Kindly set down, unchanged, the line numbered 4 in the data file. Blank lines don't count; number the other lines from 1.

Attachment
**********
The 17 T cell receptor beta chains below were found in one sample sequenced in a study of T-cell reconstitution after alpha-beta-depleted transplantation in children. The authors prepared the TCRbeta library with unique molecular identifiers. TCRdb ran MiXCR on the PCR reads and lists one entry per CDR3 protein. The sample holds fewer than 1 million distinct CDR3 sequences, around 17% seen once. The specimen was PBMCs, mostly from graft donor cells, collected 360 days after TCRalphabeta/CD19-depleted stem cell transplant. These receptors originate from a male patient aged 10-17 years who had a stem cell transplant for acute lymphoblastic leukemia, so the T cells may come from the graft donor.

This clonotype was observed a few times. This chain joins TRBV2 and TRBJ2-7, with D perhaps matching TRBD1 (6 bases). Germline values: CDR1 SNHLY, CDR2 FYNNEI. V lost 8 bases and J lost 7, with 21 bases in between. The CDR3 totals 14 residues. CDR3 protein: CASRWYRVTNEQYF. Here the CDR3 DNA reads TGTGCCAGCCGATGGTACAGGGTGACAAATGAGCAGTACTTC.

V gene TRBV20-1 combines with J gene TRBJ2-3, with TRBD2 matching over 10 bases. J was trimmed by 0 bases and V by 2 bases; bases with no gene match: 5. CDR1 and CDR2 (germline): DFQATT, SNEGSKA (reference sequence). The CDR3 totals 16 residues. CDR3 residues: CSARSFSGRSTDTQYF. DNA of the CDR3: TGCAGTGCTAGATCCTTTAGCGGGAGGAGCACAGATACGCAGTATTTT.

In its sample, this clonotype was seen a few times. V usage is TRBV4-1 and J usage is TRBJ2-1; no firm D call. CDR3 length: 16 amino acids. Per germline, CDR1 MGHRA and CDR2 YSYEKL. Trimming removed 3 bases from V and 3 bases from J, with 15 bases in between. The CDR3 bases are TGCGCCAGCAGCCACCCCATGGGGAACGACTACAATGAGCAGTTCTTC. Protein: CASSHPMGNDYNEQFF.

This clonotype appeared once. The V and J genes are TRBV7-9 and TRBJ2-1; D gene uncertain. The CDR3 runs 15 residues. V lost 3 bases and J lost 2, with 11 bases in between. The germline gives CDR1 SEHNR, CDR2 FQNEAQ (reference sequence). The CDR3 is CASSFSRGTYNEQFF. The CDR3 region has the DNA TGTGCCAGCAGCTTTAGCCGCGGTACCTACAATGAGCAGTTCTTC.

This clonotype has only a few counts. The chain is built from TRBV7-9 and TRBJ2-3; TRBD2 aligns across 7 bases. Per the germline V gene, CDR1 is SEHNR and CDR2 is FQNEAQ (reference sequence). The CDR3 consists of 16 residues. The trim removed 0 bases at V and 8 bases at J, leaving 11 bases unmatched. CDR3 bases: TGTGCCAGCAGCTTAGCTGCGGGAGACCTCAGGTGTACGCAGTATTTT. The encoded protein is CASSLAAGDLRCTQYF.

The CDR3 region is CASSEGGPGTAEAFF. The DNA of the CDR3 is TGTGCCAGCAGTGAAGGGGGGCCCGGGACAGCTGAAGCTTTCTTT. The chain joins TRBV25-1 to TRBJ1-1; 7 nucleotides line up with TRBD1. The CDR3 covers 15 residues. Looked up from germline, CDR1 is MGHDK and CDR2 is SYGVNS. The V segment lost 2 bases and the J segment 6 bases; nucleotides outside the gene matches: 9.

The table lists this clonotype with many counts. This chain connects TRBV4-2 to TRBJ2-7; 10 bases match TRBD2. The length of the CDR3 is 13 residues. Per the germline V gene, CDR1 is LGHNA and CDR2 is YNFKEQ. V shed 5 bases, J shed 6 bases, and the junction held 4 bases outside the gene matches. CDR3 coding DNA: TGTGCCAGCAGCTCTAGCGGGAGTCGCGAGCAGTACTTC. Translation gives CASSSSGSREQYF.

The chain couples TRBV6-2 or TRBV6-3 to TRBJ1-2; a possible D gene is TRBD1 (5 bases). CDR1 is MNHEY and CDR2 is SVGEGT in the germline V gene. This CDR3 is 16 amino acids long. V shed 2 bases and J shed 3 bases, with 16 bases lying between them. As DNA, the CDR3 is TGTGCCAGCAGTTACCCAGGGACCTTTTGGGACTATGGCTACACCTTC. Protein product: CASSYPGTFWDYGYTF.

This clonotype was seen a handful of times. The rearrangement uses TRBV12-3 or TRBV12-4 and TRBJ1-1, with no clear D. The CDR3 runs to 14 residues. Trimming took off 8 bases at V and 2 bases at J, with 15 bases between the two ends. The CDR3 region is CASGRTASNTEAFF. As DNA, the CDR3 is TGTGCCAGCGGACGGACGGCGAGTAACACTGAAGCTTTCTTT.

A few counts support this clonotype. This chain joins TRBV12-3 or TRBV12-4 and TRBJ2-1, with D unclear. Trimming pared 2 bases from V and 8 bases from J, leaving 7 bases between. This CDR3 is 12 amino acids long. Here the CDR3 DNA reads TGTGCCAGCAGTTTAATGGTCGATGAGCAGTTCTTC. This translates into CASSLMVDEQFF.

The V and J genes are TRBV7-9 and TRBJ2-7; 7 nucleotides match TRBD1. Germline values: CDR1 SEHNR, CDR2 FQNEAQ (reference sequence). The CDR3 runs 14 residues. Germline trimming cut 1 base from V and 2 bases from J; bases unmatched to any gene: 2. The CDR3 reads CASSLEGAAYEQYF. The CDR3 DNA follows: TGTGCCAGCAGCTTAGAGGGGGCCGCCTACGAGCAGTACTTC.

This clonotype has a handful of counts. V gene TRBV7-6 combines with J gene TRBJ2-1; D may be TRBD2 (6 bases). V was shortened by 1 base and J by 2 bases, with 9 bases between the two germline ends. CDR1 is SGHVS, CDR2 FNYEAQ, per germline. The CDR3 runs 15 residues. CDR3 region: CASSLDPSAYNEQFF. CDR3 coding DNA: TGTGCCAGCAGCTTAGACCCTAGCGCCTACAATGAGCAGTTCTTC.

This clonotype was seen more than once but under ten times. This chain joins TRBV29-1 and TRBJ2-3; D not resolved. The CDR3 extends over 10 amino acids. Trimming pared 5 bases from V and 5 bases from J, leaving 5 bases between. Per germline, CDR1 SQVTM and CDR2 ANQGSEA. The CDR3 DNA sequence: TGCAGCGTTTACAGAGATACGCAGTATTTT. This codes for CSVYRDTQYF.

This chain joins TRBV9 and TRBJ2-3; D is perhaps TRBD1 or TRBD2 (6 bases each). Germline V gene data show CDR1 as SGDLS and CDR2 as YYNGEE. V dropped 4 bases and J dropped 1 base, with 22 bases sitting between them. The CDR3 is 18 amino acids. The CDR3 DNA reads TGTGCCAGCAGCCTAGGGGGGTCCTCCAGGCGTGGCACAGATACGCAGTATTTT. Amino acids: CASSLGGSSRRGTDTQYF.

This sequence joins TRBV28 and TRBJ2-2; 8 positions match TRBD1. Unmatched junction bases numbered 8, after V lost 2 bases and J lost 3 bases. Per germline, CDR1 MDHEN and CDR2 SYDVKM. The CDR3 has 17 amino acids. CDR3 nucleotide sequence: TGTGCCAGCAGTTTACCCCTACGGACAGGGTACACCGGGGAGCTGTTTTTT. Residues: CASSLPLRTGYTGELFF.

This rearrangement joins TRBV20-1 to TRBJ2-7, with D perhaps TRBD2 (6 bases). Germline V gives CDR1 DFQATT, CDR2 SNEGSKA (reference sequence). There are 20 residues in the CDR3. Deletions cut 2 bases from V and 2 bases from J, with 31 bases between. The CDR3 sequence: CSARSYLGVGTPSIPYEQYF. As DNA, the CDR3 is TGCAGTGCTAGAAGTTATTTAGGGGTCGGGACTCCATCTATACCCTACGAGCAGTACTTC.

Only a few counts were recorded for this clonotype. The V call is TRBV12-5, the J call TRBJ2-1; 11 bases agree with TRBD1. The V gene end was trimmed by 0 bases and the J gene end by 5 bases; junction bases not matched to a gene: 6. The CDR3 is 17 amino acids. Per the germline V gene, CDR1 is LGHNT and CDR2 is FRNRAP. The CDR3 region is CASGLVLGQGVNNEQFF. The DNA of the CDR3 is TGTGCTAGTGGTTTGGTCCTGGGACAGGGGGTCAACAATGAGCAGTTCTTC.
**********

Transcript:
In its sample, this clonotype was seen a few times. V usage is TRBV4-1 and J usage is TRBJ2-1; no firm D call. CDR3 length: 16 amino acids. Per germline, CDR1 MGHRA and CDR2 YSYEKL. Trimming removed 3 bases from V and 3 bases from J, with 15 bases in between. The CDR3 bases are TGCGCCAGCAGCCACCCCATGGGGAACGACTACAATGAGCAGTTCTTC. Protein: CASSHPMGNDYNEQFF.